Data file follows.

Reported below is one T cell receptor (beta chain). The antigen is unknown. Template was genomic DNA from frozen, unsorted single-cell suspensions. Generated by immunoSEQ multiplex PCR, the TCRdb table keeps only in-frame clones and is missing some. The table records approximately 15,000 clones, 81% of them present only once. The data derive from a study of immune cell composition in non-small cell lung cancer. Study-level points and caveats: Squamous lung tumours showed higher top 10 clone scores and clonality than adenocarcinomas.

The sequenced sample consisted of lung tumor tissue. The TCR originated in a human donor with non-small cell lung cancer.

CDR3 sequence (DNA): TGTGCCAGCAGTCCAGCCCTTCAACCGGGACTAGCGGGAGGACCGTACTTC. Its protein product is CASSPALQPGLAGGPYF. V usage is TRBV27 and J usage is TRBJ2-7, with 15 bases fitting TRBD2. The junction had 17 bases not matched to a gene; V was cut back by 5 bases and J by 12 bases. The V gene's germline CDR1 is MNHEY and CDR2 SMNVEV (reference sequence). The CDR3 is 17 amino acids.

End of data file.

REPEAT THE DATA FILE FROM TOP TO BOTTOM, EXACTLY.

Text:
Reported below is one T cell receptor (beta chain). The antigen is unknown. Template was genomic DNA from frozen, unsorted single-cell suspensions. Generated by immunoSEQ multiplex PCR, the TCRdb table keeps only in-frame clones and is missing some. The table records approximately 15,000 clones, 81% of them present only once. The data derive from a study of immune cell composition in non-small cell lung cancer. Study-level points and caveats: Squamous lung tumours showed higher top 10 clone scores and clonality than adenocarcinomas.

The sequenced sample consisted of lung tumor tissue. The TCR originated in a human donor with non-small cell lung cancer.

CDR3 sequence (DNA): TGTGCCAGCAGTCCAGCCCTTCAACCGGGACTAGCGGGAGGACCGTACTTC. Its protein product is CASSPALQPGLAGGPYF. V usage is TRBV27 and J usage is TRBJ2-7, with 15 bases fitting TRBD2. The junction had 17 bases not matched to a gene; V was cut back by 5 bases and J by 12 bases. The V gene's germline CDR1 is MNHEY and CDR2 SMNVEV (reference sequence). The CDR3 is 17 amino acids.